Trade Wine Tasting

May 30, 2018

Trade Wine Tasting

It sounds easy, heading up to London to taste wine all afternoon. I have managed to shy away from many trade tastings this year, but am back on the scene today? Here is an insight into what happens at a trade tasting.

We probably receive a similar amount of invites to wine tastings as we do requests for donations to charities. There ought to be a link, and maybe the two bodies should meet. This isn't a complaint, but we need to be selective, otherwise we would be tasting all year round. We might consider, is the host an existing supplier? We can remind ourselves of their range. Or is it a generic tasting, where you would perhaps have opportunity to really get your head around 200 New Zealand Sauvignon Blancs, then check yourself into a mental institution. Or it could be a group of new suppliers, who have joined together to offer a broad range of wines under one roof.

Is it worth making the effort to attend? Tastings are generally held in London. So travel and time are expensive, there is the usual ticket roulette, when is my travel card valid and on what. How long could you taste for, consistently and with tasting notes more complex than a tick or a cross. Have you read the small print on the invite where it states you must wear a tie, and salmon chinos and a brogues, or you will be refused entry? And then there are all the bright lights and shiny things in London which are so so distracting.

Today I am visiting a long standing supplier, when I remember to order, good people, and we would like to order more lines from them. Do we have space? Probably not, but we would like to prioritise some purchases in their direction. We have got into a rut and order the same safe lines, so I'll be looking for some new things which might improve our existing range. We constantly review our offering.

I imagine there might be about 200 wines to taste, which with practice is achievable in a session, followed by a visit to the dental hygienist. We have been promised delights from Georgia, Portugal, Greece, Burgundy, England, Champagne, plus others. I will be looking for Portuguese, plus any good surprises.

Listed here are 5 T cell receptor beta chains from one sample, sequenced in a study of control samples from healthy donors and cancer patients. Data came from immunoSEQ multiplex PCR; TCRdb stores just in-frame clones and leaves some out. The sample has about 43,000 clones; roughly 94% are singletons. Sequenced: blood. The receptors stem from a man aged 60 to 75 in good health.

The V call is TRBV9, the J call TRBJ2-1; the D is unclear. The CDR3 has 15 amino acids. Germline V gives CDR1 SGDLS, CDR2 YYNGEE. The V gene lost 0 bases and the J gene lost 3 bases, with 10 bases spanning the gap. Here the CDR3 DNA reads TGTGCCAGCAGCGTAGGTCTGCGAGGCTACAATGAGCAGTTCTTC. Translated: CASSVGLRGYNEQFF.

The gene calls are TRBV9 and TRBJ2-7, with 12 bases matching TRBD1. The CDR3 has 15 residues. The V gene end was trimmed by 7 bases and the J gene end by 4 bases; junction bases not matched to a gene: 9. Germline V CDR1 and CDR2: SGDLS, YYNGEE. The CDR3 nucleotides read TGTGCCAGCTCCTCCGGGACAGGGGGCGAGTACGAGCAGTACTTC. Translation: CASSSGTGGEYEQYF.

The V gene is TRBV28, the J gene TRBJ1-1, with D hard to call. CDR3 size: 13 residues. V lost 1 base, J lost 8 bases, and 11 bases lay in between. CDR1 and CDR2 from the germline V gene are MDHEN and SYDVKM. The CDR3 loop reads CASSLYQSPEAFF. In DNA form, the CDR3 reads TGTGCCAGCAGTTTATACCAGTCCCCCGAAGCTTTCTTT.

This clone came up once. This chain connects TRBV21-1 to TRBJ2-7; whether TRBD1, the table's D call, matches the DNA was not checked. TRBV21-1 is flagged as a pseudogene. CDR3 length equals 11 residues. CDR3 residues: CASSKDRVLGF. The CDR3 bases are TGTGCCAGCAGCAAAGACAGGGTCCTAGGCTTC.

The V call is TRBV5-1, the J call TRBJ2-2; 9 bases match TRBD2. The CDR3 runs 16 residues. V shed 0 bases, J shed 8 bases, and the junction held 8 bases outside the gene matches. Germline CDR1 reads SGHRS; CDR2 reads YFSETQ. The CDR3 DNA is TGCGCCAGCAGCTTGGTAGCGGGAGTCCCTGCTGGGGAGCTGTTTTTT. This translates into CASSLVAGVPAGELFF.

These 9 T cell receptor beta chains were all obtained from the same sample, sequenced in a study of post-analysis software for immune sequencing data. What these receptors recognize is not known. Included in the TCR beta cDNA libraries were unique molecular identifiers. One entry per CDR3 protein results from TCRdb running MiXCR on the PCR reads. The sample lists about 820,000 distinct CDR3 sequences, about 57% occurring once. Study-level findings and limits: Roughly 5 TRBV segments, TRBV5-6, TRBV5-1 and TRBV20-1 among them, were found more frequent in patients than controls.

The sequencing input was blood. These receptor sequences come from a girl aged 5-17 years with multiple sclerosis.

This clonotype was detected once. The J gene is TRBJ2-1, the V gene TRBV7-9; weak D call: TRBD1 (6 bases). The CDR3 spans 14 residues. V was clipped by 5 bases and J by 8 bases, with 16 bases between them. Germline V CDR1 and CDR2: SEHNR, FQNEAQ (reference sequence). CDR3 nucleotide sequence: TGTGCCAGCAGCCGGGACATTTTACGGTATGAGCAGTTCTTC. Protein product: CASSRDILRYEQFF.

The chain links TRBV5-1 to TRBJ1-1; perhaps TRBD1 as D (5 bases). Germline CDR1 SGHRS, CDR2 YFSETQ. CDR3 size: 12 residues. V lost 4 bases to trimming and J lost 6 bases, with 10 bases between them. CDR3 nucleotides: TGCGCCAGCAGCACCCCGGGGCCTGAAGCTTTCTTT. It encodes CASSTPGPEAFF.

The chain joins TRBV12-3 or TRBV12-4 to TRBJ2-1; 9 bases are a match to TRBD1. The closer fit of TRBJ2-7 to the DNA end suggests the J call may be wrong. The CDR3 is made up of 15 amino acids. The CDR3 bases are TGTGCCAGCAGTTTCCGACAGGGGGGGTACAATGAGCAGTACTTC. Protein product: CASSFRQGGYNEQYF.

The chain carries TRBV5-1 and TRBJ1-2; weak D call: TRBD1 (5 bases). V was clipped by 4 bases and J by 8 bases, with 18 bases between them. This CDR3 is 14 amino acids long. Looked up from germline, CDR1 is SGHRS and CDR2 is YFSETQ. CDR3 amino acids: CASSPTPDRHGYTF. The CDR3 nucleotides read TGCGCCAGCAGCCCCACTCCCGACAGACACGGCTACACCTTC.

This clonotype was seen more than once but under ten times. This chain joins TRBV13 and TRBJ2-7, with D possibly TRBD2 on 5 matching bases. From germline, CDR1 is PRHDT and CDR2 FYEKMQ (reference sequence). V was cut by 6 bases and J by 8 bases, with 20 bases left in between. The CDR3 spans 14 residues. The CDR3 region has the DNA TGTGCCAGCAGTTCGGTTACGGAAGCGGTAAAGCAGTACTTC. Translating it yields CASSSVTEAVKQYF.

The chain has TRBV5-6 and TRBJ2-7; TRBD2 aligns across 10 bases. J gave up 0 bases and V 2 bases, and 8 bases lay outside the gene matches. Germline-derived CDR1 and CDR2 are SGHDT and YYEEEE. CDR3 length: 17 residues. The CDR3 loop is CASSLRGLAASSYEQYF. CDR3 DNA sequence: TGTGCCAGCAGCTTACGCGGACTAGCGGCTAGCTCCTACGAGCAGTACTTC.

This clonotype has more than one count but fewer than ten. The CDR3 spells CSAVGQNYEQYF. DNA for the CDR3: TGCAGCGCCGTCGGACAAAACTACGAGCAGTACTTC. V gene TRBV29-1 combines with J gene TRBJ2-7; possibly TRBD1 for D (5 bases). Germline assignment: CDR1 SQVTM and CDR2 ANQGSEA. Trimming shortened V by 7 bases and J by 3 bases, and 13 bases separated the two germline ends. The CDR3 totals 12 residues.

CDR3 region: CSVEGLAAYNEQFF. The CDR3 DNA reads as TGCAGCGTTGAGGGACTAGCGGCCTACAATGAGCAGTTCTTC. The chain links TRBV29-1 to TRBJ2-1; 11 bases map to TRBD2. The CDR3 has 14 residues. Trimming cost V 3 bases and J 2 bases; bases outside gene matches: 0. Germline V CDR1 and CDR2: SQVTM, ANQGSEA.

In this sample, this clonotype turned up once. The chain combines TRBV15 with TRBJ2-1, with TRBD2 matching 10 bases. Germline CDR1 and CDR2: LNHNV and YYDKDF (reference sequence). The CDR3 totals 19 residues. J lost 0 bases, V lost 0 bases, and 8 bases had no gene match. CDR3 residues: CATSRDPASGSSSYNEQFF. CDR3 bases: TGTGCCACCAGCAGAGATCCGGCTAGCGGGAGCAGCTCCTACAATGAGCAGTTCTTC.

There are lots of different ways of approaching a big tasting, chose a way which works for you. Currently I tend to favour tasting all the whites I need to taste, followed by all the reds, then finish with uplifting fizz. Other days I might tackle 50 whites, then the same of reds, then go back to reds - I find the reds harder on the mouth after awhile. I'm reasonably military like, I have a finite amount of time and generally need to get a certain number of wines tasted to make it a productive day. There is normally a bit of chat to avoid, lots of nice people, but if you start conversations with everyone, you won't get enough tasted.

I don't really look at the prices. I just taste the wines, make a note, then rinse and repeat until beer o'clock. While we move around the room, trying to slice our way through people who will not move away from the tasting counter, and avoid those who like to chat across a spittoon, we also have to try and remember if certain wines are in multiples or competitors - as we do not need to taste these.

Whatever people say, this process does require concentration. If I am stressed, then the tasting notes may read negatively, because I want to be elsewhere, if I'm buoyant then I'm in danger of buying everything. On my return I go back through all the notes and make some ticks and crosses. Then I go through again and work out if the wine and price will work. Wines might also be eliminated or promoted on how they look, it seems trivial but presentation makes a difference.

We then start the process of buying the wines in, promoting them, and trying to get them sold, but that's another story.

After four hours non stop tasting, hopefully there will be beer treats and perhaps a meal out as a just reward.

Written by Henry

 



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